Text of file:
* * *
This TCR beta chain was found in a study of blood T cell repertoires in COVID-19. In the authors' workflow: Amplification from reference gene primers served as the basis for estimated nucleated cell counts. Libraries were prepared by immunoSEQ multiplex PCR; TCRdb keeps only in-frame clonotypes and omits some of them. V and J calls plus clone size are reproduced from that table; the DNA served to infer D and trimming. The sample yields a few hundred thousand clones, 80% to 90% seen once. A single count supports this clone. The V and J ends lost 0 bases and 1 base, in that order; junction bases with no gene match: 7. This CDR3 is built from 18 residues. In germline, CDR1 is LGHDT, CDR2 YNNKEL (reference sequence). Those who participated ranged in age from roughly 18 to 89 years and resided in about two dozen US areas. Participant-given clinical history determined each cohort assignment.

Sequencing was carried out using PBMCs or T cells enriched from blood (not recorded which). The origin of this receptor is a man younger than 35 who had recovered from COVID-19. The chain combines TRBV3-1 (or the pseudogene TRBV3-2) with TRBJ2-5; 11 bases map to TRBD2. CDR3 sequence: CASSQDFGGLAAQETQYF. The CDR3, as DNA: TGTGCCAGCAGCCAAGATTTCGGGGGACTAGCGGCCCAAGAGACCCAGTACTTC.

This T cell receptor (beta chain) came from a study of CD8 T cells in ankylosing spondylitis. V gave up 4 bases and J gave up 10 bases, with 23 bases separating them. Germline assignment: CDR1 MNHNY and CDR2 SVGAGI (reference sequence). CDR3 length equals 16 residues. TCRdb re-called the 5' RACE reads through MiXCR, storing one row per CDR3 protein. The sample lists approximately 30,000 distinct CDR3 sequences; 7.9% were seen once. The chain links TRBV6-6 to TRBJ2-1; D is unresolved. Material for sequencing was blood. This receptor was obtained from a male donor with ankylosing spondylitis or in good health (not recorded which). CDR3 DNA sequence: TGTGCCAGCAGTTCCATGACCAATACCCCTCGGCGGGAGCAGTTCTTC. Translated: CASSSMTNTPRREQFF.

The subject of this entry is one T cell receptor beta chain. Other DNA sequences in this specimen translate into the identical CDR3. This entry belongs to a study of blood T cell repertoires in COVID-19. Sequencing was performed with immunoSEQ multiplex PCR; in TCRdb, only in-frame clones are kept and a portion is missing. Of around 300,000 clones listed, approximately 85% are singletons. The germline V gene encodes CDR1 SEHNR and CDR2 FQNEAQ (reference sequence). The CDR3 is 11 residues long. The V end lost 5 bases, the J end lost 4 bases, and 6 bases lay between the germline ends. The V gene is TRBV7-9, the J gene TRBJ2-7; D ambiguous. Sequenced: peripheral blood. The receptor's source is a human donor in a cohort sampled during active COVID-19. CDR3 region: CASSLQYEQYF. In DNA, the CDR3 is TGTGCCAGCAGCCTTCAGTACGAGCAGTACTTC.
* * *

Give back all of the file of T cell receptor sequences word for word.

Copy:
This TCR beta chain was found in a study of blood T cell repertoires in COVID-19. In the authors' workflow: Amplification from reference gene primers served as the basis for estimated nucleated cell counts. Libraries were prepared by immunoSEQ multiplex PCR; TCRdb keeps only in-frame clonotypes and omits some of them. V and J calls plus clone size are reproduced from that table; the DNA served to infer D and trimming. The sample yields a few hundred thousand clones, 80% to 90% seen once. A single count supports this clone. The V and J ends lost 0 bases and 1 base, in that order; junction bases with no gene match: 7. This CDR3 is built from 18 residues. In germline, CDR1 is LGHDT, CDR2 YNNKEL (reference sequence). Those who participated ranged in age from roughly 18 to 89 years and resided in about two dozen US areas. Participant-given clinical history determined each cohort assignment.

Sequencing was carried out using PBMCs or T cells enriched from blood (not recorded which). The origin of this receptor is a man younger than 35 who had recovered from COVID-19. The chain combines TRBV3-1 (or the pseudogene TRBV3-2) with TRBJ2-5; 11 bases map to TRBD2. CDR3 sequence: CASSQDFGGLAAQETQYF. The CDR3, as DNA: TGTGCCAGCAGCCAAGATTTCGGGGGACTAGCGGCCCAAGAGACCCAGTACTTC.

This T cell receptor (beta chain) came from a study of CD8 T cells in ankylosing spondylitis. V gave up 4 bases and J gave up 10 bases, with 23 bases separating them. Germline assignment: CDR1 MNHNY and CDR2 SVGAGI (reference sequence). CDR3 length equals 16 residues. TCRdb re-called the 5' RACE reads through MiXCR, storing one row per CDR3 protein. The sample lists approximately 30,000 distinct CDR3 sequences; 7.9% were seen once. The chain links TRBV6-6 to TRBJ2-1; D is unresolved. Material for sequencing was blood. This receptor was obtained from a male donor with ankylosing spondylitis or in good health (not recorded which). CDR3 DNA sequence: TGTGCCAGCAGTTCCATGACCAATACCCCTCGGCGGGAGCAGTTCTTC. Translated: CASSSMTNTPRREQFF.

The subject of this entry is one T cell receptor beta chain. Other DNA sequences in this specimen translate into the identical CDR3. This entry belongs to a study of blood T cell repertoires in COVID-19. Sequencing was performed with immunoSEQ multiplex PCR; in TCRdb, only in-frame clones are kept and a portion is missing. Of around 300,000 clones listed, approximately 85% are singletons. The germline V gene encodes CDR1 SEHNR and CDR2 FQNEAQ (reference sequence). The CDR3 is 11 residues long. The V end lost 5 bases, the J end lost 4 bases, and 6 bases lay between the germline ends. The V gene is TRBV7-9, the J gene TRBJ2-7; D ambiguous. Sequenced: peripheral blood. The receptor's source is a human donor in a cohort sampled during active COVID-19. CDR3 region: CASSLQYEQYF. In DNA, the CDR3 is TGTGCCAGCAGCCTTCAGTACGAGCAGTACTTC.